After a stop at Rocky Pointe to top off my tank with 10 gallons and talk with a man who loves my boat/Albins. He has a Norwegian designed power boat in Antacortes, Wa, I head for Scappoose Moorage.
The skies begin to turn very dark and the weather looks like it should rain torrents, but is somehow held at bay until I get into my covered berth. The skies open up pouring buckets. I have decided to stay over night, not because it is raining, but rather because I just love being on board.

I have had a fun time, found a new place, and met new people. My dock neighbor came down to empty his dock box. Because of the economy he is having to give up his slip. I am so grateful for my military retirement,  social security, and  VA. My favorite uncle comes through 3 X a month for me, so I can play and have fun on my Albin. I made some wise choices back when I was in my 20's, but then I worked many long hours rehabilitating our wounded soldiers from Viet Nam. I believe it has been a good deal, as I am triplely blessed and forever grateful.

A Napa River Albin Owner Reads Blog

Its Tuesday morning, 2 March 2010 and I awake at 0300 hrs. I check my emails to find a note from one of the Albin Yahoo Group members. He has his Albin on the Napa River, my old stomping grounds, and has checked out my blog. He emails the group the following note:

Your boating blog is wonderful !! And you seem priceless. I'll be in touch when I have time to think. Anyone else who wants to read a blog about the perfect use of an Albin 25 and a special person should follow her link.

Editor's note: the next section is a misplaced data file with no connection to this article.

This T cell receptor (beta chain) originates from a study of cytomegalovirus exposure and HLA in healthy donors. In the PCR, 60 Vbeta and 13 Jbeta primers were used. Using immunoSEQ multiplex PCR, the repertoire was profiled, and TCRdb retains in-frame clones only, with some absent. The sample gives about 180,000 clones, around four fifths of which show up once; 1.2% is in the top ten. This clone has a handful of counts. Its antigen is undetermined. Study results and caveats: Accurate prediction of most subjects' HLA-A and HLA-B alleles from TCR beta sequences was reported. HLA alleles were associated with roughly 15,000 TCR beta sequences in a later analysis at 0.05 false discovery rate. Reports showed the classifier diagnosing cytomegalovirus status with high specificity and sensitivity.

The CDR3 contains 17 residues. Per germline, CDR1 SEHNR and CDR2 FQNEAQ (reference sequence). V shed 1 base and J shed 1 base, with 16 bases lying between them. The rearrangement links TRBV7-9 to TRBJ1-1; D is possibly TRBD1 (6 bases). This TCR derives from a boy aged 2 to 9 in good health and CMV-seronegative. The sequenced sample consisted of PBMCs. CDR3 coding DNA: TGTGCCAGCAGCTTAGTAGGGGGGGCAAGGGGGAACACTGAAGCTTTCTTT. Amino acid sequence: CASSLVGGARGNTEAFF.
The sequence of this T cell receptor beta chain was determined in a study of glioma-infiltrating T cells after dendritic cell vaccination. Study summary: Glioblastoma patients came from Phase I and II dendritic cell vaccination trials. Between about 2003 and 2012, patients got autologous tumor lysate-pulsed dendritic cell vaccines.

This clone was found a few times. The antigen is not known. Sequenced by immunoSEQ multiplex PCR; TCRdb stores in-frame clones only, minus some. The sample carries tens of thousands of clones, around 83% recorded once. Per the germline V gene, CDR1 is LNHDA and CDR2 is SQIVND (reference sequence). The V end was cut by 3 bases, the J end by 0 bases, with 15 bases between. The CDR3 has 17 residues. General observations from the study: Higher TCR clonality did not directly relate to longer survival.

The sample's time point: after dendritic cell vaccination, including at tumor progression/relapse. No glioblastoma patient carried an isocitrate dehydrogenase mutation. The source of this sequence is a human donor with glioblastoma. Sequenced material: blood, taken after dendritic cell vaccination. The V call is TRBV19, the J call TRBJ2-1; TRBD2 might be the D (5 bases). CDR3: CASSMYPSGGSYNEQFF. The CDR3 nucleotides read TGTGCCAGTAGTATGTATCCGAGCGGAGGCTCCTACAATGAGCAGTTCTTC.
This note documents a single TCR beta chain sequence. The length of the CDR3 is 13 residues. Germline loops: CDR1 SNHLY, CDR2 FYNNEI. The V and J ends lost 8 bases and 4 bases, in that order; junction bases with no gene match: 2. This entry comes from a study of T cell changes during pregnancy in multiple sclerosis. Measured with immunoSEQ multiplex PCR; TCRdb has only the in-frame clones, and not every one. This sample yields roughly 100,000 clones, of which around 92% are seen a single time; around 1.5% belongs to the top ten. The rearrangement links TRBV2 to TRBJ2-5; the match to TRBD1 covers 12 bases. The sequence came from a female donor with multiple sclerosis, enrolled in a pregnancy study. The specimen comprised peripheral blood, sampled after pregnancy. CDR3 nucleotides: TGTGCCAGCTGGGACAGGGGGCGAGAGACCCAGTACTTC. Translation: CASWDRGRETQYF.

Bob Z
Albin 25
Napa Valley Marina"

Thanks Bob, for all the nice comments/recommendations re: the blog and happy cruising to you and let us hear from you about your Napa Valley adventures.

I took Shatoosh to the Napa Valley Marina for 6 months to make her my own and to find our collective sea legs. I have such fond memories of the marina, the people who helped me, the river and cruising through those beautifully manicured vineyards. See a photo of Shatoosh going aground on the Napa River on the right side-bar on the blog.  It was a 6 hour wait to get off and then I had to run the river at dark. Those sneeky sand bars are bigger than the chart depicks them to be.

Schooner Creek/ GPS Troubleshooting

Yesterday, Sunday, I took a short ride down river to Coon Island to spend the day near the eagles and to troubleshoot this GPS/SeaClear connection. The day was wonderful and met 2 Grand Banks couples, who stated that neither would be taking the up river cruise to the Snake with their yacht club GBYC Portland. Heck, I was going to pick their minds. By the end of the day, as I was motoring back, I could not figure out why nothing was working. My GPS was sending data to my radar, but not my computer. Frustrated, I emailed Dan to update him. I decided that I must have rewired the connections wrong and I would surrender to the Schooner Creek Gods and let them fix it.

I left this morning, Monday, 1 March about 1005 hrs, and slowly begin my journey up river to Schooner Creek Boat Works(15nm). I soon leave civilization above Rocky Pointe and am excited to find my eagles present with their big nest high in the cottonwoods on Sauvie Island. Just upriver is a large great blue heron rookery on both sides of the river. I counted 20 on the starboard side and about 10 on the port side. Many blues are nesting already. Jean, my twin calls me, as she is baby sitting her grand daughters in Denver. I describe the scene with them and tell them I can't wait to bring them on Shatoosh for a boat ride.